A dapper gentleman stood before the assembly in one of the galleries at the New Mexico Museum of Art, a gallery that used to be the Women's Board Room, a gallery dominated by Tasha Ostrander's heroic 1996 work, "Seventy-three in a Moment" -- a ten foot circle made up of 26,645 cut paper butterflies. Don't laugh. It's amazing. And very moving.

The gentleman spoke to the multitude: "What do you think of when I say 'Albuquerque'?" [I paraphrase the gentleman throughout this piece, and may sometimes interpolate...]

I thought that was an interesting question. Here we were in Santa Fe, and in Santa Fe it sometimes seems that some residents are both hidebound and housebound. They can be rigid in their beliefs and tastes, and they don't go anywhere unless it's to Europe or Los Angeles or the South Seas.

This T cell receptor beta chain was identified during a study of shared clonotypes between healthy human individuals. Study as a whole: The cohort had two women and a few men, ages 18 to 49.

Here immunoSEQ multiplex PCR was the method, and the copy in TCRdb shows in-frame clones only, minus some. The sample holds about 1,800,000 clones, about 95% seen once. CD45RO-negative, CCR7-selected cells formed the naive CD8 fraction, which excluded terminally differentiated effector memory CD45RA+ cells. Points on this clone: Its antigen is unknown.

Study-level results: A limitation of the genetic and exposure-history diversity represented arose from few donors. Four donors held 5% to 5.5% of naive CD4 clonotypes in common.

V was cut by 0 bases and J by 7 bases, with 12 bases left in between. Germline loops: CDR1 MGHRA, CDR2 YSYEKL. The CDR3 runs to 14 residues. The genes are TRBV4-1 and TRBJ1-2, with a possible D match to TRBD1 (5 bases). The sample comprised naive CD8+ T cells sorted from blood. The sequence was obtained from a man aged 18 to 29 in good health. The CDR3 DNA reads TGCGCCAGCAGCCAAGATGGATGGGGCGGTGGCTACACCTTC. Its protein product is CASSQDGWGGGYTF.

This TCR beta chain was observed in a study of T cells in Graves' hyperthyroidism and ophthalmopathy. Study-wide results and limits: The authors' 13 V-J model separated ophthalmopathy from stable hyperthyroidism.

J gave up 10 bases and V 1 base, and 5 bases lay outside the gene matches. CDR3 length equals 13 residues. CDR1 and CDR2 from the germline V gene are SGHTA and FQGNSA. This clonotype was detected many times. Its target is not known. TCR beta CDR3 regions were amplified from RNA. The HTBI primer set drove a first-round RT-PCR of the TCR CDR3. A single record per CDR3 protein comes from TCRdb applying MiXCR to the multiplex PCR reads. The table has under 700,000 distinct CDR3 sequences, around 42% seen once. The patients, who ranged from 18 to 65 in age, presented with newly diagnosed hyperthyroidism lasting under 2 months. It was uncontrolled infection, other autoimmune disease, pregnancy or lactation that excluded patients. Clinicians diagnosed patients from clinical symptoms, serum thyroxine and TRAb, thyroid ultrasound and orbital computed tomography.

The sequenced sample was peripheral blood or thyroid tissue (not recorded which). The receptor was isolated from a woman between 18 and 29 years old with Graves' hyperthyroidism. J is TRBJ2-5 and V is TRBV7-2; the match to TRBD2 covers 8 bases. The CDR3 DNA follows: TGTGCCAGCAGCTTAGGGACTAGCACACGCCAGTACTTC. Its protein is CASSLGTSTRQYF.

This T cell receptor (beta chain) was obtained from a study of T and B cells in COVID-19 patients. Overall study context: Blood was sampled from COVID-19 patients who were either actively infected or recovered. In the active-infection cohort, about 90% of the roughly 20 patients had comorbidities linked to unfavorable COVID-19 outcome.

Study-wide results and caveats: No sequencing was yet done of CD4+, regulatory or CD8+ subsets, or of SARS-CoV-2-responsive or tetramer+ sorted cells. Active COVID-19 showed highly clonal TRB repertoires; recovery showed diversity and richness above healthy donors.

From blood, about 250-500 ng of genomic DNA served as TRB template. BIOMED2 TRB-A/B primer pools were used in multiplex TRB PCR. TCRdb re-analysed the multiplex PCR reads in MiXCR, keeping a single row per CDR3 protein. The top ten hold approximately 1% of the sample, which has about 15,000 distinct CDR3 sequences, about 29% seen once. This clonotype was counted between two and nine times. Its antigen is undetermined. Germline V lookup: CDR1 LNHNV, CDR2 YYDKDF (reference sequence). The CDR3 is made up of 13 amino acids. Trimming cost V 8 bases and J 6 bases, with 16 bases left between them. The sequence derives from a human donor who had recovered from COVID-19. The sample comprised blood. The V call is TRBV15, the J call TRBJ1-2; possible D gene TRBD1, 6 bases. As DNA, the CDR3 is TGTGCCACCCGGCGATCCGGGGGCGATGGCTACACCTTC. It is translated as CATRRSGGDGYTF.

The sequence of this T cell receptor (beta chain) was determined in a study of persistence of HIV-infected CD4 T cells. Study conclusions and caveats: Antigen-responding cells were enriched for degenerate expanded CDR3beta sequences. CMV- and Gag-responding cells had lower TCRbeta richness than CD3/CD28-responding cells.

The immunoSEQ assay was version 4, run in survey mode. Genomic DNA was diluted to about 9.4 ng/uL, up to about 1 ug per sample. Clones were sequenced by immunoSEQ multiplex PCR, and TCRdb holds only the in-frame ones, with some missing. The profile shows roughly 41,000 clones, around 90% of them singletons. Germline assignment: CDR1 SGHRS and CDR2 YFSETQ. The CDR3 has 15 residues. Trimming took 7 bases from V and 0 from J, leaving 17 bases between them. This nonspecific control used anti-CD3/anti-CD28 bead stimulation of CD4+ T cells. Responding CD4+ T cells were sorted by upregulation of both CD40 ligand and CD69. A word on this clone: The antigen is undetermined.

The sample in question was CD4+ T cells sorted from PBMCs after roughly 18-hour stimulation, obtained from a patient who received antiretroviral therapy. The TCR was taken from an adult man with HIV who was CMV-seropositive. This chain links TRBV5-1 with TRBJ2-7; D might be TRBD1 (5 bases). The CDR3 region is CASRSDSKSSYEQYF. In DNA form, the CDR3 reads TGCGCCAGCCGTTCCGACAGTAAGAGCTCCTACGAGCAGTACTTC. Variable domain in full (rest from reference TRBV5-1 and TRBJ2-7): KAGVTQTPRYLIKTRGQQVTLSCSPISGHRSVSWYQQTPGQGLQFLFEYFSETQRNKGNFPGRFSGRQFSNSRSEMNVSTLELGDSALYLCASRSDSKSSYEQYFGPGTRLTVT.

Albuquerque? No. Not unless one has to.

The first answer: "The airport!"

Someone chimed in, "It's called the Sunport!" Modest chuckles from the crowd.

"Sandia Labs!" cried someone else. "Oh yes! The labs!"

"Kirtland; the Air Force base."

"Yes! How about UNM? That's in Albuquerque!"

The gentleman nodded. "Yes, yes, all those represent Albuquerque, don't they? How many of you go to Albuquerque for art, though?"

A hand or two was raised.

"Yes. Not many. And at one time, there wasn't any art in Albuquerque. It was a commercial town, whereas Santa Fe was home to an active artist colony from the early 20th Century. Who would even think of Albuquerque as a home for art? There were no galleries, no museums, and consequently there were no artists. [Translation: there was no art market in Albuquerque, and no market outside Albuquerque for works by Albuquerque artists.]

"Not until art instruction and programs began at the University of New Mexico under Raymond Jonson in the 1930's, and even then, it wasn't as if art flourished...."